Missed - Medical Breakthroughs

Vitamin D improves heart function, study finds

Public Release: 4-Apr-2016

 

University of Leeds

 

A daily dose of vitamin D3 improves heart function in people with chronic heart failure, a five-year University of Leeds research project has found.

Dr Klaus Witte, from the School of Medicine and Consultant Cardiologist at Leeds Teaching Hospitals NHS Trust, led the study, known as VINDICATE.

He said: “This is a significant breakthrough for patients. It is the first evidence that vitamin D3 can improve heart function of people with heart muscle weakness – known as heart failure. These findings could make a significant difference to the care of heart failure patients.”

Vitamin D3 can be boosted by exposure to sunlight, but heart failure patients are often deficient in it even during the summer because older people make less vitamin D3 in response to sunlight than younger people. Vitamin D3 production in the skin is also reduced by sunscreen.

The study, which was funded by the Medical Research Council, involved more than 160 patients from Leeds who were already being treated for their heart failure using proven treatments including beta-blockers, ACE-inhibitors and pacemakers.

Participants were asked to take vitamin D3 or a dummy (placebo) tablet for one year. Those patients who took vitamin D3 experienced an improvement in heart function which was not seen in those who took a placebo.

Changes in heart function were measured by cardiac ultrasound. Heart specialists measure heart function by taking an ultrasound scan of the heart (known as an echocardiogram) and measuring how much blood pumps from the heart with each heartbeat, known as ejection fraction.

The ejection fraction of a healthy person is usually between 60% and 70%. In heart failure patients, the ejection fraction is often significantly impaired – in the patients enrolled into the VINDICATE study the average ejection fraction was 26%.

In the 80 patients who took Vitamin D3, the heart’s pumping function improved from 26% to 34%. In the others, who took placebo, there was no change in cardiac function.

This means that for some heart disease patients, taking vitamin D3 regularly may lessen the need for them to be fitted with an implantable cardioverter defibrillator (ICD), a device which detects dangerous irregular heart rhythms and can shock the heart to restore a normal rhythm.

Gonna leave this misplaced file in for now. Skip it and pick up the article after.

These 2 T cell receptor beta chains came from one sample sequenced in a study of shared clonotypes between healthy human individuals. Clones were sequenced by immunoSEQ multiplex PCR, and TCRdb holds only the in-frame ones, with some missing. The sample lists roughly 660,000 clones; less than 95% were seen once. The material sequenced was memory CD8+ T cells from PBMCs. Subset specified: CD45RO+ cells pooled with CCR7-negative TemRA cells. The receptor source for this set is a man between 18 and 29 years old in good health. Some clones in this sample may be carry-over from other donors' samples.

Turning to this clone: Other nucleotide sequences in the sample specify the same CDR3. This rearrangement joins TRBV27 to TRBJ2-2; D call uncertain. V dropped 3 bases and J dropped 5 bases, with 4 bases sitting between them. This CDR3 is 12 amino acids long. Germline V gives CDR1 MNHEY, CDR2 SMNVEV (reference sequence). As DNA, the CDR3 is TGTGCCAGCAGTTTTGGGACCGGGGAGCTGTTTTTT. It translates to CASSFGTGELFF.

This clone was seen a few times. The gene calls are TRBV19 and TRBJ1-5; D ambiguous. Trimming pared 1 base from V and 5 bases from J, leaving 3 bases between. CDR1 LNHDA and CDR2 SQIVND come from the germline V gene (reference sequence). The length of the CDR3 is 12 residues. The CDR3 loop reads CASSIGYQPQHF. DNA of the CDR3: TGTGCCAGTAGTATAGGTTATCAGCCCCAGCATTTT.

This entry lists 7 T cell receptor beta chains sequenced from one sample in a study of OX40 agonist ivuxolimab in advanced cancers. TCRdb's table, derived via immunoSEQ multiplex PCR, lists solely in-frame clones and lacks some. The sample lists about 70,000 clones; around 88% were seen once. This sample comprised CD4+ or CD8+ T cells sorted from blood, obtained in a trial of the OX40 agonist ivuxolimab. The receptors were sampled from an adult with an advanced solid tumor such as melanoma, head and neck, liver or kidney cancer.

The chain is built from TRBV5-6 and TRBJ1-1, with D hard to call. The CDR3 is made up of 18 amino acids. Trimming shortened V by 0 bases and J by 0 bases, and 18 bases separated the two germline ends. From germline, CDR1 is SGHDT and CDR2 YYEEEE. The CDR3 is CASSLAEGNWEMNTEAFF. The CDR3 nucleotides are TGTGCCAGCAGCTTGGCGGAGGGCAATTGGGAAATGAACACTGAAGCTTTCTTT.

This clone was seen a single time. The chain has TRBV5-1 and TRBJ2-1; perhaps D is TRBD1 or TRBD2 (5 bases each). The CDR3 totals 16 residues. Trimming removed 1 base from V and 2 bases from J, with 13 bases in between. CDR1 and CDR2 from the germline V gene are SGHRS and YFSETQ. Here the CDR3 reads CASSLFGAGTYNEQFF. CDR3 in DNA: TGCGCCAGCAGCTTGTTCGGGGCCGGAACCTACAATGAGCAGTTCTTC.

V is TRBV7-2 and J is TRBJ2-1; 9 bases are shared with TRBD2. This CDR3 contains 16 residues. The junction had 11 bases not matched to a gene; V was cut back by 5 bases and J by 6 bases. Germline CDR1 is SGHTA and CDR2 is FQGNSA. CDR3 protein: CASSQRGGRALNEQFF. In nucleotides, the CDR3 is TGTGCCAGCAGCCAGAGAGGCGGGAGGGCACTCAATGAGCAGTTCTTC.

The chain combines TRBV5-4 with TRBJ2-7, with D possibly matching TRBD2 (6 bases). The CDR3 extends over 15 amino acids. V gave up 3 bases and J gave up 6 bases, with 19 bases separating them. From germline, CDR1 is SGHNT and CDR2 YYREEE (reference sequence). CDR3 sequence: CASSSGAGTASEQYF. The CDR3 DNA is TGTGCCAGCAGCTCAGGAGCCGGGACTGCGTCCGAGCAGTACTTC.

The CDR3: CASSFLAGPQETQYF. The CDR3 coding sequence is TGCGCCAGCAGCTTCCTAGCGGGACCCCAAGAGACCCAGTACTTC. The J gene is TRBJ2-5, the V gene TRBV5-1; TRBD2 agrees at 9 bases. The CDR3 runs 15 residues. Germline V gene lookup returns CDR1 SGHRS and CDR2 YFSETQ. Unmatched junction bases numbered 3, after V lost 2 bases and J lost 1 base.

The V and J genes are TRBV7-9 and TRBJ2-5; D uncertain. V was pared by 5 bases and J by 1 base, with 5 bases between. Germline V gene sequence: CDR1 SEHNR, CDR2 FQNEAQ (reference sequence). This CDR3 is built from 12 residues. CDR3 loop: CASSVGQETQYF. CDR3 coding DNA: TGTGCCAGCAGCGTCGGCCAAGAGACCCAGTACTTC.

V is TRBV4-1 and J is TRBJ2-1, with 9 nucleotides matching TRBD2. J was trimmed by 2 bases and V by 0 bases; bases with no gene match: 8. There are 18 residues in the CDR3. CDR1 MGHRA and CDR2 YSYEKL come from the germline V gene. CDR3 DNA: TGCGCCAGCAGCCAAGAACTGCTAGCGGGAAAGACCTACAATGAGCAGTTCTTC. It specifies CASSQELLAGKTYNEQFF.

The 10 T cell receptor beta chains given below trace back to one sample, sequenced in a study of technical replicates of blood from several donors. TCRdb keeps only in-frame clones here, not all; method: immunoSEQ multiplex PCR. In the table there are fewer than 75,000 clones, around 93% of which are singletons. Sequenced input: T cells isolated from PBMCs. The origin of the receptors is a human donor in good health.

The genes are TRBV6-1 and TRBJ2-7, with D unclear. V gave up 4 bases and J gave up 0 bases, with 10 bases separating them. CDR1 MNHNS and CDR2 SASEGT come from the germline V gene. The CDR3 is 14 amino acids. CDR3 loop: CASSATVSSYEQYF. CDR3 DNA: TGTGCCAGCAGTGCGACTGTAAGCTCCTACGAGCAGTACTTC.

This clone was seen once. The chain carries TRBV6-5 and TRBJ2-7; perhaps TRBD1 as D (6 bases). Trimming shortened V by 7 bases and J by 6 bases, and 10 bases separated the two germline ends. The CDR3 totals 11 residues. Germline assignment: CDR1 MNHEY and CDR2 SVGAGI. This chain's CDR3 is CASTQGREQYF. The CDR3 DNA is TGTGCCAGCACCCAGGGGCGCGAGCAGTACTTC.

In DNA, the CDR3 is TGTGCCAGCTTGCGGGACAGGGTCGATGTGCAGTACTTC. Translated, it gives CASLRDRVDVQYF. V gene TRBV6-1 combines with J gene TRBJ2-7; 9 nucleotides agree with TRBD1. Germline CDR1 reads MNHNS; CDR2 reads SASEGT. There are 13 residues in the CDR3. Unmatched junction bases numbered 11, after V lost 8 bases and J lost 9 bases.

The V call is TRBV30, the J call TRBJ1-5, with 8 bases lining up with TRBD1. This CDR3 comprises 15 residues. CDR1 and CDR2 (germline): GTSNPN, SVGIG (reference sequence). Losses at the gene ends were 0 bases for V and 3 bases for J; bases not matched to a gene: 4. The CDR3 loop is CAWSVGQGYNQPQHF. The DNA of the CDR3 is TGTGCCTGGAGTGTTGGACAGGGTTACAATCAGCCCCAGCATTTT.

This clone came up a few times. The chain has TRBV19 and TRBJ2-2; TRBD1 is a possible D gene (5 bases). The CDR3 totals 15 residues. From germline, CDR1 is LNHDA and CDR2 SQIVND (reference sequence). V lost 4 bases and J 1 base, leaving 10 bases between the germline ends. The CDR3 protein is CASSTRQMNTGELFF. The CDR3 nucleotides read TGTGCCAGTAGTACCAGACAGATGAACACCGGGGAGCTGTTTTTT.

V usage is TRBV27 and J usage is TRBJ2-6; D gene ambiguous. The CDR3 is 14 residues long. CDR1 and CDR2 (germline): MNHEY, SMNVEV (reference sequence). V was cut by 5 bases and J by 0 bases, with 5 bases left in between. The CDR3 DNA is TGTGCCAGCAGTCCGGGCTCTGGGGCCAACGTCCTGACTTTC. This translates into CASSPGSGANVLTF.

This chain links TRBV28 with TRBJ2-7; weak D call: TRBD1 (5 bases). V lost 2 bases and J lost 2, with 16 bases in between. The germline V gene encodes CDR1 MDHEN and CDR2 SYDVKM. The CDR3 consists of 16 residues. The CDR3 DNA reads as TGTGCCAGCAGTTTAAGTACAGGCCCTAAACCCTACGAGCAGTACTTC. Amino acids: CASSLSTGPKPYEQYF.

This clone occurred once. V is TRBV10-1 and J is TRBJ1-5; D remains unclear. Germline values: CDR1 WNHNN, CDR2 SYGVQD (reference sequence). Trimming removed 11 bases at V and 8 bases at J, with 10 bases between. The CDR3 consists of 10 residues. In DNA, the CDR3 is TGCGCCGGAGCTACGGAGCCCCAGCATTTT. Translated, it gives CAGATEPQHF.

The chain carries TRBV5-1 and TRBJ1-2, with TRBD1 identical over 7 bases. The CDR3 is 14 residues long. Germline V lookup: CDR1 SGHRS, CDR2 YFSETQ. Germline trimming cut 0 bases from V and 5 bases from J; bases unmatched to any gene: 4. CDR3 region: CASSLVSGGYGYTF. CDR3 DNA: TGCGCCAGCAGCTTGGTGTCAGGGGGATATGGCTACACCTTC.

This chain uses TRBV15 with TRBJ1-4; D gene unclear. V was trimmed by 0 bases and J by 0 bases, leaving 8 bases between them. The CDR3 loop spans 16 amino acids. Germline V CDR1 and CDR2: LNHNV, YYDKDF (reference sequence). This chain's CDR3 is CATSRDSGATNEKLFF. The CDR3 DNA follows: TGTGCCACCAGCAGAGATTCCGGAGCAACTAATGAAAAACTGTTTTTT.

“ICDs are expensive and involve an operation” said Dr Witte. “If we can avoid an ICD implant in just a few patients, then that is a boost to patients and the NHS as a whole.”

One key aspect of this study is that the researchers avoided using a calcium-based supplement, as calcium can cause further problems for heart failure patients.

The findings from the VINDICATE study will be presented at the American College of Cardiology 65th Annual Scientific Session & Expo in Chicago on April 4.

Heart failure affects about 900,000 people in the UK and more than 23 million worldwide.

The condition can affect people of all ages, but it is more common in older people – more than half of all people globally with heart failure are over the age of 75.

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Further information

Dr Klaus Witte is available for interview. Contact Ben Jones in the University of Leeds press office on +44 (0)113 343 4031 or email pressoffice@leeds.ac.uk

University of Leeds

The University of Leeds is one of the largest higher education institutions in the UK, with more than 31,000 students from 147 different countries, and a member of the Russell Group research-intensive universities.

We are a top 10 university for research and impact power in the UK, according to the 2014 Research Excellence Framework, and positioned as one of the top 100 best universities in the world in the 2014 QS World University Rankings. http://www.leeds.ac.uk

Leeds Teaching Hospitals NHS Trust

Leeds Teaching Hospitals NHS Trust is one of the largest teaching hospital trusts in Europe, with access to some of the leading clinical expertise and the most advanced medical technology.

We have an international reputation for excellence in specialist care, research and academic training. We contribute to life in the Leeds region, not only by being one of the largest employers with more than 15,000 staff, but by supporting the health and well-being of the community and with our partners the University of Leeds, playing a leading role in research, education and innovation.

Leeds Teaching Hospitals NHS Trust has a £1billion budget. We offer local and specialist services for our immediate population of 780,000 and provide regional specialist care for up to 5.4 million people

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